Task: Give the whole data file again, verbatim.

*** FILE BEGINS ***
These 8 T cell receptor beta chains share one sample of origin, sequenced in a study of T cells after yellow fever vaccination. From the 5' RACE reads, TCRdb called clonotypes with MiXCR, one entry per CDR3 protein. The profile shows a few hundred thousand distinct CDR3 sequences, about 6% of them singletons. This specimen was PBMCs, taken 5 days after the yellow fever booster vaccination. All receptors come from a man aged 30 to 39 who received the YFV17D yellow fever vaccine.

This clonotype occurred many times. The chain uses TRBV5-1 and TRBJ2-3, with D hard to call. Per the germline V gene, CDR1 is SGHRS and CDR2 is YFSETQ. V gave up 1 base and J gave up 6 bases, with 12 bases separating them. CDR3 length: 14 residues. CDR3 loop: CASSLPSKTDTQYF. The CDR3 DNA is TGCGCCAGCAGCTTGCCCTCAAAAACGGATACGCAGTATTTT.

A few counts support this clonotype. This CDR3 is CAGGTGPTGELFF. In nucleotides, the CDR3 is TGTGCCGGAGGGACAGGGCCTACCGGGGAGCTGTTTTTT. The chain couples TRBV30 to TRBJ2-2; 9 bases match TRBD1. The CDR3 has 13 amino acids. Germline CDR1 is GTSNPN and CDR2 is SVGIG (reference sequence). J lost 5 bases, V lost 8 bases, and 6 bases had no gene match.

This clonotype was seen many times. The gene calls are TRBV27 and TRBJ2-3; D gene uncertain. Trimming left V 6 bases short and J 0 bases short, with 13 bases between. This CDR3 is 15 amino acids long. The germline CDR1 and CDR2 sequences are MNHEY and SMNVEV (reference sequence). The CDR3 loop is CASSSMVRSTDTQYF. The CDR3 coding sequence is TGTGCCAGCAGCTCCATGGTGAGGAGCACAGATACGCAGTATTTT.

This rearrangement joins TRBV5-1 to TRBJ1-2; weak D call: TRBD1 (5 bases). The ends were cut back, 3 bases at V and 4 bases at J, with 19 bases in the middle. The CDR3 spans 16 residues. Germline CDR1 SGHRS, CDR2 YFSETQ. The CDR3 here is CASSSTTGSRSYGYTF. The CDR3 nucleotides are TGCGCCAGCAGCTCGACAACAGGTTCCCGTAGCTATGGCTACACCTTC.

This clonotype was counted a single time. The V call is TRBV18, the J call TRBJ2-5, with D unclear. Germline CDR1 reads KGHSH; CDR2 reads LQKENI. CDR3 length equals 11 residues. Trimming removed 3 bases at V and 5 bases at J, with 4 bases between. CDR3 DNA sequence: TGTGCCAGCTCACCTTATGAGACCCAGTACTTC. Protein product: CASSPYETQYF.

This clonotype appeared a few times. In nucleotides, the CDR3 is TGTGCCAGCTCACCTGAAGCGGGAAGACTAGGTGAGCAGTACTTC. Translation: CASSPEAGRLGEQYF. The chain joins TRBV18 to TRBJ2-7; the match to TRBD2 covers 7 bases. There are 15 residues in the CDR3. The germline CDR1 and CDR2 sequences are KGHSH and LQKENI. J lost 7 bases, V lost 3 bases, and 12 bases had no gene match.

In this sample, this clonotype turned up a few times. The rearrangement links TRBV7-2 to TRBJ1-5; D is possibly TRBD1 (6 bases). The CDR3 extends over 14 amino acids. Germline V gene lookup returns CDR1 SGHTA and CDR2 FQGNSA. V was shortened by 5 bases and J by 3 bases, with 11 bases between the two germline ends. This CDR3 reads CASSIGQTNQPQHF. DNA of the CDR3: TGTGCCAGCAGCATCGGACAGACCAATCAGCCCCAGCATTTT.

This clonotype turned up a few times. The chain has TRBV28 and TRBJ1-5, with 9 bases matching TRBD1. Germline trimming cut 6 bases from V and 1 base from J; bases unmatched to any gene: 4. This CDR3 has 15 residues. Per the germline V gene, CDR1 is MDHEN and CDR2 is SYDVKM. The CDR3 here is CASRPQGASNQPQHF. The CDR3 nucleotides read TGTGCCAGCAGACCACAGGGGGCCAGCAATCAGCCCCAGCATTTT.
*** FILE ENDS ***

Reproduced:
These 8 T cell receptor beta chains share one sample of origin, sequenced in a study of T cells after yellow fever vaccination. From the 5' RACE reads, TCRdb called clonotypes with MiXCR, one entry per CDR3 protein. The profile shows a few hundred thousand distinct CDR3 sequences, about 6% of them singletons. This specimen was PBMCs, taken 5 days after the yellow fever booster vaccination. All receptors come from a man aged 30 to 39 who received the YFV17D yellow fever vaccine.

This clonotype occurred many times. The chain uses TRBV5-1 and TRBJ2-3, with D hard to call. Per the germline V gene, CDR1 is SGHRS and CDR2 is YFSETQ. V gave up 1 base and J gave up 6 bases, with 12 bases separating them. CDR3 length: 14 residues. CDR3 loop: CASSLPSKTDTQYF. The CDR3 DNA is TGCGCCAGCAGCTTGCCCTCAAAAACGGATACGCAGTATTTT.

A few counts support this clonotype. This CDR3 is CAGGTGPTGELFF. In nucleotides, the CDR3 is TGTGCCGGAGGGACAGGGCCTACCGGGGAGCTGTTTTTT. The chain couples TRBV30 to TRBJ2-2; 9 bases match TRBD1. The CDR3 has 13 amino acids. Germline CDR1 is GTSNPN and CDR2 is SVGIG (reference sequence). J lost 5 bases, V lost 8 bases, and 6 bases had no gene match.

This clonotype was seen many times. The gene calls are TRBV27 and TRBJ2-3; D gene uncertain. Trimming left V 6 bases short and J 0 bases short, with 13 bases between. This CDR3 is 15 amino acids long. The germline CDR1 and CDR2 sequences are MNHEY and SMNVEV (reference sequence). The CDR3 loop is CASSSMVRSTDTQYF. The CDR3 coding sequence is TGTGCCAGCAGCTCCATGGTGAGGAGCACAGATACGCAGTATTTT.

This rearrangement joins TRBV5-1 to TRBJ1-2; weak D call: TRBD1 (5 bases). The ends were cut back, 3 bases at V and 4 bases at J, with 19 bases in the middle. The CDR3 spans 16 residues. Germline CDR1 SGHRS, CDR2 YFSETQ. The CDR3 here is CASSSTTGSRSYGYTF. The CDR3 nucleotides are TGCGCCAGCAGCTCGACAACAGGTTCCCGTAGCTATGGCTACACCTTC.

This clonotype was counted a single time. The V call is TRBV18, the J call TRBJ2-5, with D unclear. Germline CDR1 reads KGHSH; CDR2 reads LQKENI. CDR3 length equals 11 residues. Trimming removed 3 bases at V and 5 bases at J, with 4 bases between. CDR3 DNA sequence: TGTGCCAGCTCACCTTATGAGACCCAGTACTTC. Protein product: CASSPYETQYF.

This clonotype appeared a few times. In nucleotides, the CDR3 is TGTGCCAGCTCACCTGAAGCGGGAAGACTAGGTGAGCAGTACTTC. Translation: CASSPEAGRLGEQYF. The chain joins TRBV18 to TRBJ2-7; the match to TRBD2 covers 7 bases. There are 15 residues in the CDR3. The germline CDR1 and CDR2 sequences are KGHSH and LQKENI. J lost 7 bases, V lost 3 bases, and 12 bases had no gene match.

In this sample, this clonotype turned up a few times. The rearrangement links TRBV7-2 to TRBJ1-5; D is possibly TRBD1 (6 bases). The CDR3 extends over 14 amino acids. Germline V gene lookup returns CDR1 SGHTA and CDR2 FQGNSA. V was shortened by 5 bases and J by 3 bases, with 11 bases between the two germline ends. This CDR3 reads CASSIGQTNQPQHF. DNA of the CDR3: TGTGCCAGCAGCATCGGACAGACCAATCAGCCCCAGCATTTT.

This clonotype turned up a few times. The chain has TRBV28 and TRBJ1-5, with 9 bases matching TRBD1. Germline trimming cut 6 bases from V and 1 base from J; bases unmatched to any gene: 4. This CDR3 has 15 residues. Per the germline V gene, CDR1 is MDHEN and CDR2 is SYDVKM. The CDR3 here is CASRPQGASNQPQHF. The CDR3 nucleotides read TGTGCCAGCAGACCACAGGGGGCCAGCAATCAGCCCCAGCATTTT.